Announcing Stack Overflow Documentation

We started with Q&A. Technical documentation is next, and we need your help.

Whether you're a beginner or an experienced developer, you can contribute.

Sign up and start helping → Learn more about Documentation →

A best practice in DI I've read in a few places is not to inject object B just to get at object C, but to inject C instead.

But if a single method from C is all that is required, would you just inject that method instead of C?

If so, what about if a few methods from C were required? Is there a point that it's just more convenient to pass in the full object and live with the fact that you're getting stuff you have no interest in?

Or does that point indicate that maybe class C has too many varied responsibilities and needs to be extracted into multiple smaller classes, the objects of which can then be injected without as much baggage?

Don't be afraid to state the obvious, this is all new to me.

share|improve this question
If many classes don't need most of Object C, then Object C needs refactor. BTW, best is injecting via the interface (or abstract super class) of Object C. – xandy May 3 '11 at 3:34
In object oriented languages, you hardly ever pass in methods: you pass in objects. Which language and platform are you targetting? – Steven May 3 '11 at 6:50
PHP5.3. I first saw this method passing in the manual DI approach covered at blacksheep.parry.org/archives/diy-di/print (in Java) and I could see the idea but it sort of felt like my objects were dissolving. – jontyc May 3 '11 at 7:28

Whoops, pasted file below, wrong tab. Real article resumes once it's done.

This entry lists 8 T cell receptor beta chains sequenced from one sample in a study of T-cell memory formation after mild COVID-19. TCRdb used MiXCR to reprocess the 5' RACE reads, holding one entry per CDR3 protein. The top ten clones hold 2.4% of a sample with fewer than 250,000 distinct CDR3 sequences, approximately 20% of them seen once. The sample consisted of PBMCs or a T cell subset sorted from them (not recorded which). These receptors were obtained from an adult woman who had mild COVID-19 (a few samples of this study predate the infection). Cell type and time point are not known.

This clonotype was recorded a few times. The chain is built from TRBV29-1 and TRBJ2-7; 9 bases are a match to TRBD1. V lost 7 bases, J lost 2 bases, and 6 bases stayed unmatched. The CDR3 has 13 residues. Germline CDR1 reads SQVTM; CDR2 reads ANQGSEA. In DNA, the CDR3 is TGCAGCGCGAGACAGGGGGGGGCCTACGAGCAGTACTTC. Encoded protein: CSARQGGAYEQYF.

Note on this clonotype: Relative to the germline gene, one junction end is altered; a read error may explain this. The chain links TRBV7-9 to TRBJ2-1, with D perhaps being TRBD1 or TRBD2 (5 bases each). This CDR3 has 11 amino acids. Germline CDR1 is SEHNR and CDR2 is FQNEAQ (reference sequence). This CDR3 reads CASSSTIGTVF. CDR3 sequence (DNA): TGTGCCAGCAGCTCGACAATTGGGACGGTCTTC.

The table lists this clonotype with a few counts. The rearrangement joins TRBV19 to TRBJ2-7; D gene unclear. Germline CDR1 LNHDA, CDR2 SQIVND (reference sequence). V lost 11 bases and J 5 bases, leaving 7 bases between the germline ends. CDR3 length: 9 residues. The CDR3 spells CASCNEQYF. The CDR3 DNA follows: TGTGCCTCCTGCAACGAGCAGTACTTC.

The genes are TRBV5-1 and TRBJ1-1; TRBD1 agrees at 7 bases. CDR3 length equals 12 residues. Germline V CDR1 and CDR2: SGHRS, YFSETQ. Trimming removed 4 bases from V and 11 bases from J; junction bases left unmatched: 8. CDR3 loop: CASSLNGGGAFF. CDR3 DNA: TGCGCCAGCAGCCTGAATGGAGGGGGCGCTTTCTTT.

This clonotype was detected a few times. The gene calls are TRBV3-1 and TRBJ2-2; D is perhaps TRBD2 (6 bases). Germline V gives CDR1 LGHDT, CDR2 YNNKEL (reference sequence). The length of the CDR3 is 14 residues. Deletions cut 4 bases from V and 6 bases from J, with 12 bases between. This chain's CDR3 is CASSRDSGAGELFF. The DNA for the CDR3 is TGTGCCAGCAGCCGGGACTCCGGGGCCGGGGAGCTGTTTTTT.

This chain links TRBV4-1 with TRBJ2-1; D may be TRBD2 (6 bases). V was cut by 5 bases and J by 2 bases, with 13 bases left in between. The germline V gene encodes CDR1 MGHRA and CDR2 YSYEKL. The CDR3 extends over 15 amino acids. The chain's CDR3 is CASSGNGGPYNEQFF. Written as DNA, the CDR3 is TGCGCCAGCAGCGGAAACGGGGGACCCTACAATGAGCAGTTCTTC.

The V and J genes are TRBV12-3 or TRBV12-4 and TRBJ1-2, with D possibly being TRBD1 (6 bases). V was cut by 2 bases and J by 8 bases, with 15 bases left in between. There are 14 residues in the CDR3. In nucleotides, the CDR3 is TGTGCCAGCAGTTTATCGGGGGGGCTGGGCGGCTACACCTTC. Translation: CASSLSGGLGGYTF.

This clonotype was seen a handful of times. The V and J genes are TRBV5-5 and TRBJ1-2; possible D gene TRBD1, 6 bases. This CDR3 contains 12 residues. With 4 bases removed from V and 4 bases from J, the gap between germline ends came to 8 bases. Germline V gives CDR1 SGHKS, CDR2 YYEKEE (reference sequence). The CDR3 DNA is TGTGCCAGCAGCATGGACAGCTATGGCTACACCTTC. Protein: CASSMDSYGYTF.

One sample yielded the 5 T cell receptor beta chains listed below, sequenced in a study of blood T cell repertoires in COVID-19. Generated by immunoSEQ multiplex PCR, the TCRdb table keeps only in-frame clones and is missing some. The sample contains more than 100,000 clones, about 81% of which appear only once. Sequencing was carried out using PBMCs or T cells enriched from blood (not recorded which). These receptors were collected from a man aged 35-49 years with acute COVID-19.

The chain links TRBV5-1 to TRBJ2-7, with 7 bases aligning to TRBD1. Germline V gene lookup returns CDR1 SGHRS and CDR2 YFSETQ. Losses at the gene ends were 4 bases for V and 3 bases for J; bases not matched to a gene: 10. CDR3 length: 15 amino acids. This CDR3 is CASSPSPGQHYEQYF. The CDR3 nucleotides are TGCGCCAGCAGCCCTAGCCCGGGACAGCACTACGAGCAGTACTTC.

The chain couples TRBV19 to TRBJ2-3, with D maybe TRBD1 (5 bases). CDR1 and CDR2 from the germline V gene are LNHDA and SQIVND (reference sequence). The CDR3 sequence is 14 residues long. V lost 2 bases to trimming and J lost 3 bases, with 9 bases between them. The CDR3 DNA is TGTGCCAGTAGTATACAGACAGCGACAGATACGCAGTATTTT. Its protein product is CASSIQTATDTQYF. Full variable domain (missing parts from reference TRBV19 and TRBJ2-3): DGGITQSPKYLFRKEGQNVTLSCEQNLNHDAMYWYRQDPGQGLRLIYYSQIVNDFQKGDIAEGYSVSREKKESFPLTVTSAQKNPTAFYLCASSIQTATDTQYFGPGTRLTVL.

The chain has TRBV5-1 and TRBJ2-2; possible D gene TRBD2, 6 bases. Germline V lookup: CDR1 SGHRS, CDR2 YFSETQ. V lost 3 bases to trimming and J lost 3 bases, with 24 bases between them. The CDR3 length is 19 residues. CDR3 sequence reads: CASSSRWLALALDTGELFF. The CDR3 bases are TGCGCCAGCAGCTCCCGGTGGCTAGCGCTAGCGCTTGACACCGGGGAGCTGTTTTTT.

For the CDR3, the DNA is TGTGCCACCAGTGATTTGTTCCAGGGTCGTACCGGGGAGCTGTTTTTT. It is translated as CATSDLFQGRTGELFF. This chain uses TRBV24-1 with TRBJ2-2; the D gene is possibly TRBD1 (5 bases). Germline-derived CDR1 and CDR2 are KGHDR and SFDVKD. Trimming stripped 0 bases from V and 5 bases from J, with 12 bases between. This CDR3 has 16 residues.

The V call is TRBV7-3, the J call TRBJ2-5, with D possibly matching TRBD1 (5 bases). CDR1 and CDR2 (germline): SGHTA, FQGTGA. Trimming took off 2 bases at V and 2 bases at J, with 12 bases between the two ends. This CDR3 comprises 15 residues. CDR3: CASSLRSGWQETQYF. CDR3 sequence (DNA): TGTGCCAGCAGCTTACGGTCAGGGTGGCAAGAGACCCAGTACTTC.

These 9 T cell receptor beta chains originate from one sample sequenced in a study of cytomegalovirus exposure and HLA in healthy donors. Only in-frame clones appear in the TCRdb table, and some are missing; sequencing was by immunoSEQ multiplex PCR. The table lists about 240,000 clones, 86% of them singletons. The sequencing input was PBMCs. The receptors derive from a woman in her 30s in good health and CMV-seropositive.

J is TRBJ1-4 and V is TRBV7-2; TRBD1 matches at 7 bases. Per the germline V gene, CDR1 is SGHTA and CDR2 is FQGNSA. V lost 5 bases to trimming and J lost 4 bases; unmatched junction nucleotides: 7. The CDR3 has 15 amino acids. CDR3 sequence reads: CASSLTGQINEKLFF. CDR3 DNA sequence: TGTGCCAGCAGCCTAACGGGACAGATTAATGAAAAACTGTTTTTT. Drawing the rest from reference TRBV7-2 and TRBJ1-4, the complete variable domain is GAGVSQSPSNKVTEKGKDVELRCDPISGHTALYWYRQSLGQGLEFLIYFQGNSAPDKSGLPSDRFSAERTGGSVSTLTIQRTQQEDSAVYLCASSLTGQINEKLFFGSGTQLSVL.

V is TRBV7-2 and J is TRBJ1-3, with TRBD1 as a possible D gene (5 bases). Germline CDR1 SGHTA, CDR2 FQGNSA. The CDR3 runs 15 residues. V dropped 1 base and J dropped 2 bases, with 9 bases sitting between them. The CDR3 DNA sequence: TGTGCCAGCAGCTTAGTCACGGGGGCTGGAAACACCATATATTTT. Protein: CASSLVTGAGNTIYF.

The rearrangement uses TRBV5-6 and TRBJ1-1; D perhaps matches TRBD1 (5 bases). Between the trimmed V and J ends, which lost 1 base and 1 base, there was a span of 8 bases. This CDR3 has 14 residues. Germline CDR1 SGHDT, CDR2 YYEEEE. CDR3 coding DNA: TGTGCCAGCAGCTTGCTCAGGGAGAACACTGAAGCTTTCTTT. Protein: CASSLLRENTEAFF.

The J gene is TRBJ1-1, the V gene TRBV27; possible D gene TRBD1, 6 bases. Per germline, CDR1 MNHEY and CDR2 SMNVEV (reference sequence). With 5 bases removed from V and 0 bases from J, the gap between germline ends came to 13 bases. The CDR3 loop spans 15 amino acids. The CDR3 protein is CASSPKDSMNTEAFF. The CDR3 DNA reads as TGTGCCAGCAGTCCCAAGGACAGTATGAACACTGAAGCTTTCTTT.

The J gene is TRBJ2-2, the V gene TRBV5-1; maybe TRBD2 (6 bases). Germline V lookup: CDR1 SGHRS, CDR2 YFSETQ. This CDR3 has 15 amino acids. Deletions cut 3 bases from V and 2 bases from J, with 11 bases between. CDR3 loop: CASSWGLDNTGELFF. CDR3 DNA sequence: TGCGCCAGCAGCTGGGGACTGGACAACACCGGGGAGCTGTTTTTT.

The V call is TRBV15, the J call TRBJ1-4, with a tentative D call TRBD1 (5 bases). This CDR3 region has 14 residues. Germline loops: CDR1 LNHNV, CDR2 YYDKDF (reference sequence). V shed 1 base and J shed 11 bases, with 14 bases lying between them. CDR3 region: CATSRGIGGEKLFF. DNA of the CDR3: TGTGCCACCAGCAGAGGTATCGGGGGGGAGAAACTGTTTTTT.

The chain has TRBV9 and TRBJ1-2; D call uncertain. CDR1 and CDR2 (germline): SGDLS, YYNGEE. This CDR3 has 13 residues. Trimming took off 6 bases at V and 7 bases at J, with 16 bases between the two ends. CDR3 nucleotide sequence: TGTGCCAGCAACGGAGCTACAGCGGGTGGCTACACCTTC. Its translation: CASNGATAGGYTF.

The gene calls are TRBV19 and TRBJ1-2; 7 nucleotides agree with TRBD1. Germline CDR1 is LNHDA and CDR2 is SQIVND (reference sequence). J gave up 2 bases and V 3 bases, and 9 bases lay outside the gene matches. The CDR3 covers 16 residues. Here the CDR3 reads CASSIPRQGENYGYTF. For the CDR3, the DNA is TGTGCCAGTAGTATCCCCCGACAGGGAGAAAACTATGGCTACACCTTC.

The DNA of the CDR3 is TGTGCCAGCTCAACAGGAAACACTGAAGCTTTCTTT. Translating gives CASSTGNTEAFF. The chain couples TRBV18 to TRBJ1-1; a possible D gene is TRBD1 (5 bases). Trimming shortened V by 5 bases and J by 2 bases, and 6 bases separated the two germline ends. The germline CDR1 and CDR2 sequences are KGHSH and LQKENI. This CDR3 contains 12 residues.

short answer: yes, refactor to smaller classes – Mauricio Scheffer May 3 '11 at 17:03
up vote 3 down vote accepted

If the dependency has (many) more methods than you care about, it's a pretty good sign that it's a Header Interface that violates the Interface Segregation Principle.

If you have control over the interface, I'd suggest splitting it up into several smaller Role Interfaces. You can still have one concrete class implementing more than one Role Interface if that makes more sense for your specific implementation.

If you don't control the design of the dependency, I'd tend towards injecting the whole interface, as it still represents a cohesive collection of behavior (even if we don't agree with the design choice of the original designer). You might need more of that behavior later on.

share|improve this answer
I'll give those references a read and maybe a few (good) books on OOAD. Cheers. I'll give you the tick for now :) – jontyc May 4 '11 at 10:49

Your Answer


By posting your answer, you agree to the privacy policy and terms of service.

Not the answer you're looking for? Browse other questions tagged or ask your own question.